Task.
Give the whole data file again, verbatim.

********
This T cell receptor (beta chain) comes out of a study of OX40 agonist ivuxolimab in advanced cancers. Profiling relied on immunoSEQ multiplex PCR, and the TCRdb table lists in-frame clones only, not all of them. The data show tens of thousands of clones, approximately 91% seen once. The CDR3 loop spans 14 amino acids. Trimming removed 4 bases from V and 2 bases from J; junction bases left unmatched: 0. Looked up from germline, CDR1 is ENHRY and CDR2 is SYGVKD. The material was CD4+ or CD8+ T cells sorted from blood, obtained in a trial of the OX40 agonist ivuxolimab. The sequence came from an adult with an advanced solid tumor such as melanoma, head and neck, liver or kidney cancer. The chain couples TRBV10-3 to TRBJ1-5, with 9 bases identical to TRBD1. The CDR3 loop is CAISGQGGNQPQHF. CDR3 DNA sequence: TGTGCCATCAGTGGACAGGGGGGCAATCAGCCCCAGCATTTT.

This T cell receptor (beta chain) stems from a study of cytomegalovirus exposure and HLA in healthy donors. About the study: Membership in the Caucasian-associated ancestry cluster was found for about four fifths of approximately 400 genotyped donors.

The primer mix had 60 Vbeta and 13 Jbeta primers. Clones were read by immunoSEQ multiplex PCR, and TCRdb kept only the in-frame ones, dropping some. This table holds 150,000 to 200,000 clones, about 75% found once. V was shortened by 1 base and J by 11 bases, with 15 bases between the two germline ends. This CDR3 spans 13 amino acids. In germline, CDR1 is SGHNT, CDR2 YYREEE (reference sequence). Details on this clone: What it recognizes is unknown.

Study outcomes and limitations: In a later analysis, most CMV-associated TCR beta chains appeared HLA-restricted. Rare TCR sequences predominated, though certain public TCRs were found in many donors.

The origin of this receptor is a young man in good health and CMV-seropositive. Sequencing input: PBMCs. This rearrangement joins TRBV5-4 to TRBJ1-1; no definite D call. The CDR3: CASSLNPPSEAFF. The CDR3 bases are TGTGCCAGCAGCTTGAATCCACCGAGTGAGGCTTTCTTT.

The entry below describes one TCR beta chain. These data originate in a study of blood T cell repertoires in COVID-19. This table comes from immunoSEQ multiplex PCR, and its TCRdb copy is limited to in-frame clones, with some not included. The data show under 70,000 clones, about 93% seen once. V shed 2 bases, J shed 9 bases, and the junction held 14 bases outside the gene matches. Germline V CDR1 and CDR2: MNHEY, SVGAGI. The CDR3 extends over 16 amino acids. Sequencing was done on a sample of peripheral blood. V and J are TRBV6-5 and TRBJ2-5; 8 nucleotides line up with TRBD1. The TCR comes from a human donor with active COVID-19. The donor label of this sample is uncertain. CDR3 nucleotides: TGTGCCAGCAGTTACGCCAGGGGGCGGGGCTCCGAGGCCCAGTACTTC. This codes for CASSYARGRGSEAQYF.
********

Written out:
This T cell receptor (beta chain) comes out of a study of OX40 agonist ivuxolimab in advanced cancers. Profiling relied on immunoSEQ multiplex PCR, and the TCRdb table lists in-frame clones only, not all of them. The data show tens of thousands of clones, approximately 91% seen once. The CDR3 loop spans 14 amino acids. Trimming removed 4 bases from V and 2 bases from J; junction bases left unmatched: 0. Looked up from germline, CDR1 is ENHRY and CDR2 is SYGVKD. The material was CD4+ or CD8+ T cells sorted from blood, obtained in a trial of the OX40 agonist ivuxolimab. The sequence came from an adult with an advanced solid tumor such as melanoma, head and neck, liver or kidney cancer. The chain couples TRBV10-3 to TRBJ1-5, with 9 bases identical to TRBD1. The CDR3 loop is CAISGQGGNQPQHF. CDR3 DNA sequence: TGTGCCATCAGTGGACAGGGGGGCAATCAGCCCCAGCATTTT.

This T cell receptor (beta chain) stems from a study of cytomegalovirus exposure and HLA in healthy donors. About the study: Membership in the Caucasian-associated ancestry cluster was found for about four fifths of approximately 400 genotyped donors.

The primer mix had 60 Vbeta and 13 Jbeta primers. Clones were read by immunoSEQ multiplex PCR, and TCRdb kept only the in-frame ones, dropping some. This table holds 150,000 to 200,000 clones, about 75% found once. V was shortened by 1 base and J by 11 bases, with 15 bases between the two germline ends. This CDR3 spans 13 amino acids. In germline, CDR1 is SGHNT, CDR2 YYREEE (reference sequence). Details on this clone: What it recognizes is unknown.

Study outcomes and limitations: In a later analysis, most CMV-associated TCR beta chains appeared HLA-restricted. Rare TCR sequences predominated, though certain public TCRs were found in many donors.

The origin of this receptor is a young man in good health and CMV-seropositive. Sequencing input: PBMCs. This rearrangement joins TRBV5-4 to TRBJ1-1; no definite D call. The CDR3: CASSLNPPSEAFF. The CDR3 bases are TGTGCCAGCAGCTTGAATCCACCGAGTGAGGCTTTCTTT.

The entry below describes one TCR beta chain. These data originate in a study of blood T cell repertoires in COVID-19. This table comes from immunoSEQ multiplex PCR, and its TCRdb copy is limited to in-frame clones, with some not included. The data show under 70,000 clones, about 93% seen once. V shed 2 bases, J shed 9 bases, and the junction held 14 bases outside the gene matches. Germline V CDR1 and CDR2: MNHEY, SVGAGI. The CDR3 extends over 16 amino acids. Sequencing was done on a sample of peripheral blood. V and J are TRBV6-5 and TRBJ2-5; 8 nucleotides line up with TRBD1. The TCR comes from a human donor with active COVID-19. The donor label of this sample is uncertain. CDR3 nucleotides: TGTGCCAGCAGTTACGCCAGGGGGCGGGGCTCCGAGGCCCAGTACTTC. This codes for CASSYARGRGSEAQYF.